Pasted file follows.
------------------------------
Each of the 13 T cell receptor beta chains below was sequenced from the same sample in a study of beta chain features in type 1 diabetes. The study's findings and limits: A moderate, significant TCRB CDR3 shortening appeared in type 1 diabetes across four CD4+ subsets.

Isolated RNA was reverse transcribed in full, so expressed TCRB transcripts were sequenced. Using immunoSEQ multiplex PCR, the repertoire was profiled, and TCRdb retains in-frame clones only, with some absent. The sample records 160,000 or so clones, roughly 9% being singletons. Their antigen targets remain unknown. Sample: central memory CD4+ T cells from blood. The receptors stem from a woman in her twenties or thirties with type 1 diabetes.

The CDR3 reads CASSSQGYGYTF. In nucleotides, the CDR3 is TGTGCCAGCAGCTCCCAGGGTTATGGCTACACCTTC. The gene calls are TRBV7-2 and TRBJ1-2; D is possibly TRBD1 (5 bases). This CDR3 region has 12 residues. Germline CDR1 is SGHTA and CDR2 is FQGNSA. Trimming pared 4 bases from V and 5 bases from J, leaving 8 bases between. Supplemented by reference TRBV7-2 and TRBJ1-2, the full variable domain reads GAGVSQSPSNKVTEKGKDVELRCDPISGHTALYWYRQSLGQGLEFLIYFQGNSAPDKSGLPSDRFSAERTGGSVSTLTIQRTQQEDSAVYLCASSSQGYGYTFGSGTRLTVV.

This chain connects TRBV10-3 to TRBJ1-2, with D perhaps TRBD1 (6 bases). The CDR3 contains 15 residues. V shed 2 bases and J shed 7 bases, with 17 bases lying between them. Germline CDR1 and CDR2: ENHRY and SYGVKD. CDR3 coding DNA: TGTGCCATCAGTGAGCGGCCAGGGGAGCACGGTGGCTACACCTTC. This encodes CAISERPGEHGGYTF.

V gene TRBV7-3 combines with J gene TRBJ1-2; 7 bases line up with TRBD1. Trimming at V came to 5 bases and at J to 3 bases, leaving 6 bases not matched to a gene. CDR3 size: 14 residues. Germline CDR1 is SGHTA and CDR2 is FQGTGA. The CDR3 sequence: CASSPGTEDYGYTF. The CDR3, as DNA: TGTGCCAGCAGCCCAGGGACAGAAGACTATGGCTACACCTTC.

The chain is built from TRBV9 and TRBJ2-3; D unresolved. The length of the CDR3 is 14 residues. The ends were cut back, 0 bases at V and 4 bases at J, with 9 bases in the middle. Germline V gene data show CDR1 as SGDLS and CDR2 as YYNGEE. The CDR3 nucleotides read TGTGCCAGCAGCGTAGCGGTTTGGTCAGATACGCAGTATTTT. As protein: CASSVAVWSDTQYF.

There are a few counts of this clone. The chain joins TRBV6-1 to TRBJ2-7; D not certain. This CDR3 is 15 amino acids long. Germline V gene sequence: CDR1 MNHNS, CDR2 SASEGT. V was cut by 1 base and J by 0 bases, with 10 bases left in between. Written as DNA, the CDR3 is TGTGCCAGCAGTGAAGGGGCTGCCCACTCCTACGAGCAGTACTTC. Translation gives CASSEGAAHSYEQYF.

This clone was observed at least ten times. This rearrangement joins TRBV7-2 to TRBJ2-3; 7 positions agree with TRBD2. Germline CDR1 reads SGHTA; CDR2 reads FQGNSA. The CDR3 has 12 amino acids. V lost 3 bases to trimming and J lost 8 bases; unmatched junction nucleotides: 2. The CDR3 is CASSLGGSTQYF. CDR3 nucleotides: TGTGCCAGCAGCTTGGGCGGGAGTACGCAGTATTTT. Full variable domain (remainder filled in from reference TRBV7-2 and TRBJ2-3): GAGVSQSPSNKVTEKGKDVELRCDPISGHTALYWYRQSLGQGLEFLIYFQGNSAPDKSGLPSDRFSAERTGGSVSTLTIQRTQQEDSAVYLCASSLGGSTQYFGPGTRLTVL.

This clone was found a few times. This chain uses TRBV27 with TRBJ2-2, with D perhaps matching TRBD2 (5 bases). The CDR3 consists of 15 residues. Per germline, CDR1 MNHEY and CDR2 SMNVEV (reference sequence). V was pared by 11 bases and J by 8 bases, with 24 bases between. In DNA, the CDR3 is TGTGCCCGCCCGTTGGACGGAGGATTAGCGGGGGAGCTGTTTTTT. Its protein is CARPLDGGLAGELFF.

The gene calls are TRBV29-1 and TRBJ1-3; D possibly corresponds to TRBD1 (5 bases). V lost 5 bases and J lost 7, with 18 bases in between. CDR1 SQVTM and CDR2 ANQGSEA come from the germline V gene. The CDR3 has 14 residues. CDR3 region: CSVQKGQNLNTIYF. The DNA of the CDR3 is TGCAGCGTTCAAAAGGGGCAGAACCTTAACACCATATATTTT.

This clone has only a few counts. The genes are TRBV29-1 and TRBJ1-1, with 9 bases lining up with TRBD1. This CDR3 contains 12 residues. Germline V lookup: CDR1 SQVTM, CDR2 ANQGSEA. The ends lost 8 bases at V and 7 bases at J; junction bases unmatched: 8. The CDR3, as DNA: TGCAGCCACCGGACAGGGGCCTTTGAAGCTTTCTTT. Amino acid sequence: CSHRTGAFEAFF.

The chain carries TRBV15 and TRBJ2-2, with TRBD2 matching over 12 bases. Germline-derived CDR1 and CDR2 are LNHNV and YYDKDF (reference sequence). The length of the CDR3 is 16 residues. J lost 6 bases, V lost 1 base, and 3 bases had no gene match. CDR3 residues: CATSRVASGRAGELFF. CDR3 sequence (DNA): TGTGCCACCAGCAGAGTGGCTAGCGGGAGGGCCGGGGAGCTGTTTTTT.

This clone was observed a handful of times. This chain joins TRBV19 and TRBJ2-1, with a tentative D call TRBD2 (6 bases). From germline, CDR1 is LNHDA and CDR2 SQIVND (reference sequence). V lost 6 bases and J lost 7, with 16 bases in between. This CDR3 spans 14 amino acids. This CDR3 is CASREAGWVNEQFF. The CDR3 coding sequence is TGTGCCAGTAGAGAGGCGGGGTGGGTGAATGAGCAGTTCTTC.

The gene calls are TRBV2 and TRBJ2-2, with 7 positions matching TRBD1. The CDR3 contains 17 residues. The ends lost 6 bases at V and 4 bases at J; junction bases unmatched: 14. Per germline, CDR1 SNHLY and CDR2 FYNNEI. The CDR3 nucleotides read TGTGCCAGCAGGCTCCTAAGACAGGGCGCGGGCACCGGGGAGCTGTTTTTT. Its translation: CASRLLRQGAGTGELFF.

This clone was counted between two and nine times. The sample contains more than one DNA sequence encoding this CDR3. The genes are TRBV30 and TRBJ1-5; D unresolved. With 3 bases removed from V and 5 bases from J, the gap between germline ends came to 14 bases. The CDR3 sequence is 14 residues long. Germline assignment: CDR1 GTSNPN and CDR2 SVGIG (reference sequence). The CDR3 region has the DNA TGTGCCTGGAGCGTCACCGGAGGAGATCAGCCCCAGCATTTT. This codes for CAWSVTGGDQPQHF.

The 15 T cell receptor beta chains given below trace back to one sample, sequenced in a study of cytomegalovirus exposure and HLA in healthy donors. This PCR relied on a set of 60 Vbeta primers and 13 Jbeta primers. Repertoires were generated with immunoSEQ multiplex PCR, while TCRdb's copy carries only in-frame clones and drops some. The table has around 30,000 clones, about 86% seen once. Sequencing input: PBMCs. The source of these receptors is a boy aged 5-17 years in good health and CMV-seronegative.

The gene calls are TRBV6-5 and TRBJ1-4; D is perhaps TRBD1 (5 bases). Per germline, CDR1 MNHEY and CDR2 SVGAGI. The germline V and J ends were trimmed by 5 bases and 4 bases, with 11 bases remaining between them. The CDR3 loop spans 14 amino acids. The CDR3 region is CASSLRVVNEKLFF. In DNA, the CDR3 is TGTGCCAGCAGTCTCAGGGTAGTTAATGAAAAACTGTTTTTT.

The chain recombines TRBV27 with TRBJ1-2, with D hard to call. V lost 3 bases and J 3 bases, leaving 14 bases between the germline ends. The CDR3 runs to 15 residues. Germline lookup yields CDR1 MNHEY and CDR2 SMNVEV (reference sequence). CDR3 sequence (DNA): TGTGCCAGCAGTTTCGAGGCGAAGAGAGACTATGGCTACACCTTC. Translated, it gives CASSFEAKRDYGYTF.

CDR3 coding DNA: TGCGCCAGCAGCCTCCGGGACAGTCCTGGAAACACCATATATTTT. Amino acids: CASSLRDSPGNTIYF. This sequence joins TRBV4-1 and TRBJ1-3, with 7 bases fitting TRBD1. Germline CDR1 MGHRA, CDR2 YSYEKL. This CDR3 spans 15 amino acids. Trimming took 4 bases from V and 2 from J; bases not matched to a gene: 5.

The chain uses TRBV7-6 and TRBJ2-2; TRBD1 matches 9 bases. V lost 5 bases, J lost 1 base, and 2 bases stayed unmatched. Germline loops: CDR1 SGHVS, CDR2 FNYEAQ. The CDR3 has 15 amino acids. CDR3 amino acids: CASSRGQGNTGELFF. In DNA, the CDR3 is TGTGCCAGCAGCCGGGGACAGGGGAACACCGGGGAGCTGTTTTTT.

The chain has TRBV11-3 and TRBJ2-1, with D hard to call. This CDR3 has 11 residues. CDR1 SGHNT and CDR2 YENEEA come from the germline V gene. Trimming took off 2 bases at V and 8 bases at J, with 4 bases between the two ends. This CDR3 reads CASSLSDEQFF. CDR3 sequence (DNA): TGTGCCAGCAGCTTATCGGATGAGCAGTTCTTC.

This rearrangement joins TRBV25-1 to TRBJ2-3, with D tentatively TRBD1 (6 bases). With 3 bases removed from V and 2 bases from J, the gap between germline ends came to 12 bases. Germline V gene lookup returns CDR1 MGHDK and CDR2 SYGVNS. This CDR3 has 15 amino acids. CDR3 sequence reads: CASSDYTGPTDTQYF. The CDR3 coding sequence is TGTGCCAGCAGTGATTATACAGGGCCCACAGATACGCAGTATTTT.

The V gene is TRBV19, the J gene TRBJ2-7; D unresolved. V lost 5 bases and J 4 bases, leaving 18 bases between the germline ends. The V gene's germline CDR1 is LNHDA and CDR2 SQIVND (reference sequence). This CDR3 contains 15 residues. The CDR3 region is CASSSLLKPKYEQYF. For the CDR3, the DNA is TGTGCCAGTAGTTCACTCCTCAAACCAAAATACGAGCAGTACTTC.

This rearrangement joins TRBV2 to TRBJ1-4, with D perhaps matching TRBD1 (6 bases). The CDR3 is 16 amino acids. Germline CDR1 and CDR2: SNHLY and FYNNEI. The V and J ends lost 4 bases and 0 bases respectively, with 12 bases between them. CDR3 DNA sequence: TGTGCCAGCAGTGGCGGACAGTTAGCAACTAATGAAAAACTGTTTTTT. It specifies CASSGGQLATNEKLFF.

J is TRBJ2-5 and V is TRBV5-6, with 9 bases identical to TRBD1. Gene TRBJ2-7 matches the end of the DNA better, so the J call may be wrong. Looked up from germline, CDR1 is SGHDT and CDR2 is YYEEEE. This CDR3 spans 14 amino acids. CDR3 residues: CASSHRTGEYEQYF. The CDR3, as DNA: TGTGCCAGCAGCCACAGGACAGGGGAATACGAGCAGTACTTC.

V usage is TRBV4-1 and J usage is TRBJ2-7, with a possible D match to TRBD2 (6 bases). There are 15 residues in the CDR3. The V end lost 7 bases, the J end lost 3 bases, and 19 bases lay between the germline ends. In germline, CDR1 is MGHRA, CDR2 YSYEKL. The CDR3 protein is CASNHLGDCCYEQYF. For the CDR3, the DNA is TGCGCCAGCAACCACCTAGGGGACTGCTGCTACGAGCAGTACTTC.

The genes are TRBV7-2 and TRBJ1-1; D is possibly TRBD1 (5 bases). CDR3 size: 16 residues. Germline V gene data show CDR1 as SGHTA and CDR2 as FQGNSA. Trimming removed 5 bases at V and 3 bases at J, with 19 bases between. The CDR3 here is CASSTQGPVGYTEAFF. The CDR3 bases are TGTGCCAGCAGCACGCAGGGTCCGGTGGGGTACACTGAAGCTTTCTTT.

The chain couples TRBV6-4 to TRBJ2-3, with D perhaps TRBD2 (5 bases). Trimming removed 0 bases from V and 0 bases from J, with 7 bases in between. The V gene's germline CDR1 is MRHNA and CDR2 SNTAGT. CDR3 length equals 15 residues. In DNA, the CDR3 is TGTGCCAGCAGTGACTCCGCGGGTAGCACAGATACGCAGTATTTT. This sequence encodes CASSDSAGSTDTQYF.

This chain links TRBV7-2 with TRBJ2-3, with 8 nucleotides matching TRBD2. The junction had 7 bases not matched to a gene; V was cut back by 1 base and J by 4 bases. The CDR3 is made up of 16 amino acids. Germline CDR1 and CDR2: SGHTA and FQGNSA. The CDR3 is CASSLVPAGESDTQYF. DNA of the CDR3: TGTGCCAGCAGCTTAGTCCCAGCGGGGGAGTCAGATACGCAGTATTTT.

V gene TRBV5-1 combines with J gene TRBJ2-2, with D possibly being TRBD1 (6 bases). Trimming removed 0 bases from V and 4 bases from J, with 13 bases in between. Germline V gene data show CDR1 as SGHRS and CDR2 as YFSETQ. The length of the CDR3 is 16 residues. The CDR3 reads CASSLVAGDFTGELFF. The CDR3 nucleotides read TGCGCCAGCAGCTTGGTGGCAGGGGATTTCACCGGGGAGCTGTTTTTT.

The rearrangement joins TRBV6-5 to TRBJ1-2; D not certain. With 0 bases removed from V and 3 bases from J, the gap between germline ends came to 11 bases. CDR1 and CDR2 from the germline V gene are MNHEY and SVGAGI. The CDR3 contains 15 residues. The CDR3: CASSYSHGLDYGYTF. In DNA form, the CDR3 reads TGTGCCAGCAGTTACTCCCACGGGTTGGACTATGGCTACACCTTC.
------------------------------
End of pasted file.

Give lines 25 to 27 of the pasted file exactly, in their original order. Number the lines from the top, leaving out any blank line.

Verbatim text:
J is TRBJ2-5 and V is TRBV5-6, with 9 bases identical to TRBD1. Gene TRBJ2-7 matches the end of the DNA better, so the J call may be wrong. Looked up from germline, CDR1 is SGHDT and CDR2 is YYEEEE. This CDR3 spans 14 amino acids. CDR3 residues: CASSHRTGEYEQYF. The CDR3, as DNA: TGTGCCAGCAGCCACAGGACAGGGGAATACGAGCAGTACTTC.

V usage is TRBV4-1 and J usage is TRBJ2-7, with a possible D match to TRBD2 (6 bases). There are 15 residues in the CDR3. The V end lost 7 bases, the J end lost 3 bases, and 19 bases lay between the germline ends. In germline, CDR1 is MGHRA, CDR2 YSYEKL. The CDR3 protein is CASNHLGDCCYEQYF. For the CDR3, the DNA is TGCGCCAGCAACCACCTAGGGGACTGCTGCTACGAGCAGTACTTC.

The genes are TRBV7-2 and TRBJ1-1; D is possibly TRBD1 (5 bases). CDR3 size: 16 residues. Germline V gene data show CDR1 as SGHTA and CDR2 as FQGNSA. Trimming removed 5 bases at V and 3 bases at J, with 19 bases between. The CDR3 here is CASSTQGPVGYTEAFF. The CDR3 bases are TGTGCCAGCAGCACGCAGGGTCCGGTGGGGTACACTGAAGCTTTCTTT.